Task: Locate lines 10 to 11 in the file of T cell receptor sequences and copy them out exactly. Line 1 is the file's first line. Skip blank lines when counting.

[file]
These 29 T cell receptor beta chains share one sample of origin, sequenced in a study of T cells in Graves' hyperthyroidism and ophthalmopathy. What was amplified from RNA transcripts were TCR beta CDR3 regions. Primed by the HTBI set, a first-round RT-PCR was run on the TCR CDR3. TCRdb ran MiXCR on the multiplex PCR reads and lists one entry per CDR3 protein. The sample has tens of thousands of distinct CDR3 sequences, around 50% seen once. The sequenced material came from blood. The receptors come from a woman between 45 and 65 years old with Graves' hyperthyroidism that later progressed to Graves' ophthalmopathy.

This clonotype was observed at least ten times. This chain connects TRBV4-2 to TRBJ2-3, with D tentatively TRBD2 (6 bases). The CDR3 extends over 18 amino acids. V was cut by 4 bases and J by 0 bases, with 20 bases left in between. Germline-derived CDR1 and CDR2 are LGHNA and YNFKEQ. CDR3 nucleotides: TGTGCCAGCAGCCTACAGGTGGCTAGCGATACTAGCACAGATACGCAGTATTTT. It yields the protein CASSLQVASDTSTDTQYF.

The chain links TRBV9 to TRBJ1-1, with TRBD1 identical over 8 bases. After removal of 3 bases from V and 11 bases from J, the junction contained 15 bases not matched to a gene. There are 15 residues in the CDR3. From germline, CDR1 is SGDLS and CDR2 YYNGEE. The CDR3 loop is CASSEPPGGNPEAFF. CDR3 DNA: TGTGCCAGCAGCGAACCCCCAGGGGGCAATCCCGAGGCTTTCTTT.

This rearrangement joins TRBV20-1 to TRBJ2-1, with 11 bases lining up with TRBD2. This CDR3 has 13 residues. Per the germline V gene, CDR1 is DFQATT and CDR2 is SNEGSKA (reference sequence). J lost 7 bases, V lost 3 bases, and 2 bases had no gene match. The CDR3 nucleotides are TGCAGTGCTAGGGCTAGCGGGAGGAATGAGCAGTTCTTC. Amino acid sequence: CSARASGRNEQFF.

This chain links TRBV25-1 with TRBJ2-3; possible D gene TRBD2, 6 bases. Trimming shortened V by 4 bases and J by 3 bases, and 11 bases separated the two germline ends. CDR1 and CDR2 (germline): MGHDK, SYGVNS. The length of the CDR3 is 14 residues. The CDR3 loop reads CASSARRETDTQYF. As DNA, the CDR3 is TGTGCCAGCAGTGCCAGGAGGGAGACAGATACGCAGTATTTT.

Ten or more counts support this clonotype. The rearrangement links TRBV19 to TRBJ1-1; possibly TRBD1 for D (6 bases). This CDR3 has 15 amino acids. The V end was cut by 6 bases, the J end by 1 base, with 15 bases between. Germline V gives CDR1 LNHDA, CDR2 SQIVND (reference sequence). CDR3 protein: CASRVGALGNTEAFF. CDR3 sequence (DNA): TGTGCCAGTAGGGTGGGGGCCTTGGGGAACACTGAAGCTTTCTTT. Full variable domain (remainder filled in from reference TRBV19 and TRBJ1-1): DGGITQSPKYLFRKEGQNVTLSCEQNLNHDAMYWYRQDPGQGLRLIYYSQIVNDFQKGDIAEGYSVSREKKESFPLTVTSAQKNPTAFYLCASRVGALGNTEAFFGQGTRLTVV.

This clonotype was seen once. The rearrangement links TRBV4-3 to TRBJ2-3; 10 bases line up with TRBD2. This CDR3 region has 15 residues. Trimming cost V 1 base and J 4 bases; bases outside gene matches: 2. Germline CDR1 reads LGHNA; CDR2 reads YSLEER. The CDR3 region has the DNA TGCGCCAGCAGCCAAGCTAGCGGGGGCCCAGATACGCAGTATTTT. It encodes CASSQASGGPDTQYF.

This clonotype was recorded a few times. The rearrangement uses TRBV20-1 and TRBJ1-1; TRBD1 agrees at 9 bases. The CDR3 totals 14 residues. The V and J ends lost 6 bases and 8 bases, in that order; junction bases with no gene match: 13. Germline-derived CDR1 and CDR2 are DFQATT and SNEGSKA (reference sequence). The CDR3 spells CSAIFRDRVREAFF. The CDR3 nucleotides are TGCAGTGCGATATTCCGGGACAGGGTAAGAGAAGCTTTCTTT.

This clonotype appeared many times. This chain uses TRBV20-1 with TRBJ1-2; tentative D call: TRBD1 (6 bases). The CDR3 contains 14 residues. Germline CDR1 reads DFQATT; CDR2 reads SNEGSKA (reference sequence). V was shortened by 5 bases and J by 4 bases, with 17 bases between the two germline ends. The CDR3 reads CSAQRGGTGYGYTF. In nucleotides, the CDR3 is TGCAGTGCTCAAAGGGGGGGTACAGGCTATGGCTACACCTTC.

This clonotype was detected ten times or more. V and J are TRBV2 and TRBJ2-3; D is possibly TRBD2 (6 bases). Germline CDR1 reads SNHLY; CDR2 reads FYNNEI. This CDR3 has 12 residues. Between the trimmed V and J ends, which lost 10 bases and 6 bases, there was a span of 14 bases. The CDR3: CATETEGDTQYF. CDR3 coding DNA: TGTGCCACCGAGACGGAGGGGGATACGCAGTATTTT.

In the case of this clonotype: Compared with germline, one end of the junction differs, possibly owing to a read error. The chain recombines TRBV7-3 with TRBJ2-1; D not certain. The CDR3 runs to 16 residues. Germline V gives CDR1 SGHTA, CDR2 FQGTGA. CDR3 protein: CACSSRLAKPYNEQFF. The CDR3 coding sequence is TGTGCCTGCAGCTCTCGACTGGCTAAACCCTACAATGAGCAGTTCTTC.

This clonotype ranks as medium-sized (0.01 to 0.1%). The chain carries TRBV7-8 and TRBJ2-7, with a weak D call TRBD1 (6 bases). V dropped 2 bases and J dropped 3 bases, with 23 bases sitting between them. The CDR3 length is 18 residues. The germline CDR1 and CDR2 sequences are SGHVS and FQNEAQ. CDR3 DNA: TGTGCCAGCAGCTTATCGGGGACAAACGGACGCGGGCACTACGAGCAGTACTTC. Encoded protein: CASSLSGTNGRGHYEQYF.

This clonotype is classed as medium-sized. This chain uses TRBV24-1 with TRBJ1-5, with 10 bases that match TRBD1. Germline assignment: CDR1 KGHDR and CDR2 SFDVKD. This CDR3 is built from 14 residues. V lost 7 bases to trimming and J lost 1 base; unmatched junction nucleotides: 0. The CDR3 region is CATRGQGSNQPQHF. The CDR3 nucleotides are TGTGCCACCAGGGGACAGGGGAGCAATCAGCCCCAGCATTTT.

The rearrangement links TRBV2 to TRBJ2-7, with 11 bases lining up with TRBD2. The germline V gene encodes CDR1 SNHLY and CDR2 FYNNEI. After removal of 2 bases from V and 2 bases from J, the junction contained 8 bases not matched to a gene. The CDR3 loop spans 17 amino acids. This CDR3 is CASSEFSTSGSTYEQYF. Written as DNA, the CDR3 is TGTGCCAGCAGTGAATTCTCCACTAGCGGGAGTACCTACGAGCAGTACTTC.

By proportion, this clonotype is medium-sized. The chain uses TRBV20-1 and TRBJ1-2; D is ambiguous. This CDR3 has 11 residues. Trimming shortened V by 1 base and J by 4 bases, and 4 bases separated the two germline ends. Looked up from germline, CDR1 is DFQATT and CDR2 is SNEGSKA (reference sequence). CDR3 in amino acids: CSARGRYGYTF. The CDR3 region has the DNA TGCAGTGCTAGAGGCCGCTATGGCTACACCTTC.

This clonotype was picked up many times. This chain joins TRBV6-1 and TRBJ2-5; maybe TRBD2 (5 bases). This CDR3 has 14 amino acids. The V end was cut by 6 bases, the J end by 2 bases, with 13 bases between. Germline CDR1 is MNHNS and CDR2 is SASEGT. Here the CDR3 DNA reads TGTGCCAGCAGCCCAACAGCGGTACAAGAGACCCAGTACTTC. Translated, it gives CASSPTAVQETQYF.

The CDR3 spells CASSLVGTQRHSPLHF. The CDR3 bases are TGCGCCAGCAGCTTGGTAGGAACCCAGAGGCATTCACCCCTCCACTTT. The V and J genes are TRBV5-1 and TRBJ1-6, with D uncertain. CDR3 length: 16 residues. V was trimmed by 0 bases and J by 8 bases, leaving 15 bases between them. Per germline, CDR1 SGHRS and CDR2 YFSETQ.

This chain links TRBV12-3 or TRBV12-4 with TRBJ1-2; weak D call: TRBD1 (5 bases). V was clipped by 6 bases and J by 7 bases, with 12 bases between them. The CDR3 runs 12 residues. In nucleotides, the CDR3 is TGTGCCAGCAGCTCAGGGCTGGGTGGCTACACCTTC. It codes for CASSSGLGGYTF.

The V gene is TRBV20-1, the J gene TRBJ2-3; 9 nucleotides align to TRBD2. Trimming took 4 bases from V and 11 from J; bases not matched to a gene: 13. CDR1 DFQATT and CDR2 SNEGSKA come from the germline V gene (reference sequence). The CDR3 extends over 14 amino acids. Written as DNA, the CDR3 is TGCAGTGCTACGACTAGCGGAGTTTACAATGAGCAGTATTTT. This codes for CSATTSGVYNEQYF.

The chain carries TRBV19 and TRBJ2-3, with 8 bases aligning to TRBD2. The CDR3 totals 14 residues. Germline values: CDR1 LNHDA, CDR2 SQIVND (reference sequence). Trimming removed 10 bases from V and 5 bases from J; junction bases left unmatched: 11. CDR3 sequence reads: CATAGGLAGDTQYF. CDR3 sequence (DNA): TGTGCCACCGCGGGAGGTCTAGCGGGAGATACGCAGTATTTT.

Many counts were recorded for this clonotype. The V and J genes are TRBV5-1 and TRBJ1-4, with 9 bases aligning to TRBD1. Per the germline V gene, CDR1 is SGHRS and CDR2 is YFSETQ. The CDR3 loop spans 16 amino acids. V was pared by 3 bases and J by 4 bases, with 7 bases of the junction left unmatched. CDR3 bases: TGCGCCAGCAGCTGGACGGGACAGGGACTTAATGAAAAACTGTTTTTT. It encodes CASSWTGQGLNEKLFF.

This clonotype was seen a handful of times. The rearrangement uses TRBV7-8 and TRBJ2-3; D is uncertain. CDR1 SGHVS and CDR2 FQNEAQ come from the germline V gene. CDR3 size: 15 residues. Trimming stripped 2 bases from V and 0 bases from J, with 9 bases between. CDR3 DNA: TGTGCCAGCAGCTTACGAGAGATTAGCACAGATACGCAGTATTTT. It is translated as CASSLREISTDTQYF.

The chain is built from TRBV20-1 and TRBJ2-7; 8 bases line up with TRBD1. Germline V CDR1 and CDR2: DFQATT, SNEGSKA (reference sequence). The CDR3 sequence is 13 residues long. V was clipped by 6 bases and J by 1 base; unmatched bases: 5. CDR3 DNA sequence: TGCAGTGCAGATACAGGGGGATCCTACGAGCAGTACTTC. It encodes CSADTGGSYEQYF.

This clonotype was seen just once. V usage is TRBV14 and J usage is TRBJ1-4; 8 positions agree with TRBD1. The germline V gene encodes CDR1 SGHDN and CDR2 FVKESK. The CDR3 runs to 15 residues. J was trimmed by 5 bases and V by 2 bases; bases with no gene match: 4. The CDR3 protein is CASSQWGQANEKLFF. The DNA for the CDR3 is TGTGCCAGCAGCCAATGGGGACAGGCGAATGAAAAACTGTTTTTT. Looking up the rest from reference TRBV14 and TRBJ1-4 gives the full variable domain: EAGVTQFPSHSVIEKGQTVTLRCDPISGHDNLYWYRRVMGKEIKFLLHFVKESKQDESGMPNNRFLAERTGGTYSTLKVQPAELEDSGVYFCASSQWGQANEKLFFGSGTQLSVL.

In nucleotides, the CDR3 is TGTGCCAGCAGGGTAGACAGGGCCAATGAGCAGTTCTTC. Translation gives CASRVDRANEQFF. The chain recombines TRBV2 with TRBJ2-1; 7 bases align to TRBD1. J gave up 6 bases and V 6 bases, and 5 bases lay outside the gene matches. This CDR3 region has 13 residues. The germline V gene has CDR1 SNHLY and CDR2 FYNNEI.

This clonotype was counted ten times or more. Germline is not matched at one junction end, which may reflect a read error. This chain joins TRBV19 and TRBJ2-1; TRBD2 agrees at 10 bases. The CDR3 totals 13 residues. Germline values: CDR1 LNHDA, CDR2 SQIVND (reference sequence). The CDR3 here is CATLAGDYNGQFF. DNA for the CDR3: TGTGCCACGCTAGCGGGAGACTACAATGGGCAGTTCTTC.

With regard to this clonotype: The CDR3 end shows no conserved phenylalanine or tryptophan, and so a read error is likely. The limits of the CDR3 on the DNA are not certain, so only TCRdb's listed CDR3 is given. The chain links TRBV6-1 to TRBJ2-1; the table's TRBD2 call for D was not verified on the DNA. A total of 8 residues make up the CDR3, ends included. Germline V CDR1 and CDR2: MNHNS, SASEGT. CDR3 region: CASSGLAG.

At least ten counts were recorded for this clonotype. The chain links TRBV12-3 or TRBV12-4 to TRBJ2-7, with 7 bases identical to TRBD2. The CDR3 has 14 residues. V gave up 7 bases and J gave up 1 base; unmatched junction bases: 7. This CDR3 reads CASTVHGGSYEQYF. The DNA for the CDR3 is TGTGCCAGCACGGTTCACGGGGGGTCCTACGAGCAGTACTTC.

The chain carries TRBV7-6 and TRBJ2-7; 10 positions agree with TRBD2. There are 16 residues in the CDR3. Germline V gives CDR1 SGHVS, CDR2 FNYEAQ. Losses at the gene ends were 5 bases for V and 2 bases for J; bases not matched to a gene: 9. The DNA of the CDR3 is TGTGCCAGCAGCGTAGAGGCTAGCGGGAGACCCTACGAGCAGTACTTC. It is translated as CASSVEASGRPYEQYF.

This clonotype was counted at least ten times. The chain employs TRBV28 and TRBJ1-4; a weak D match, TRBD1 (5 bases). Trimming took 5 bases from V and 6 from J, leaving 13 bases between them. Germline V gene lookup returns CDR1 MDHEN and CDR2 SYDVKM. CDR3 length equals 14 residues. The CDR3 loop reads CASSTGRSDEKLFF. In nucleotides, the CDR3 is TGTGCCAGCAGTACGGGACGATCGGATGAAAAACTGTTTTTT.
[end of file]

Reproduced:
This clonotype was detected ten times or more. V and J are TRBV2 and TRBJ2-3; D is possibly TRBD2 (6 bases). Germline CDR1 reads SNHLY; CDR2 reads FYNNEI. This CDR3 has 12 residues. Between the trimmed V and J ends, which lost 10 bases and 6 bases, there was a span of 14 bases. The CDR3: CATETEGDTQYF. CDR3 coding DNA: TGTGCCACCGAGACGGAGGGGGATACGCAGTATTTT.

In the case of this clonotype: Compared with germline, one end of the junction differs, possibly owing to a read error. The chain recombines TRBV7-3 with TRBJ2-1; D not certain. The CDR3 runs to 16 residues. Germline V gives CDR1 SGHTA, CDR2 FQGTGA. CDR3 protein: CACSSRLAKPYNEQFF. The CDR3 coding sequence is TGTGCCTGCAGCTCTCGACTGGCTAAACCCTACAATGAGCAGTTCTTC.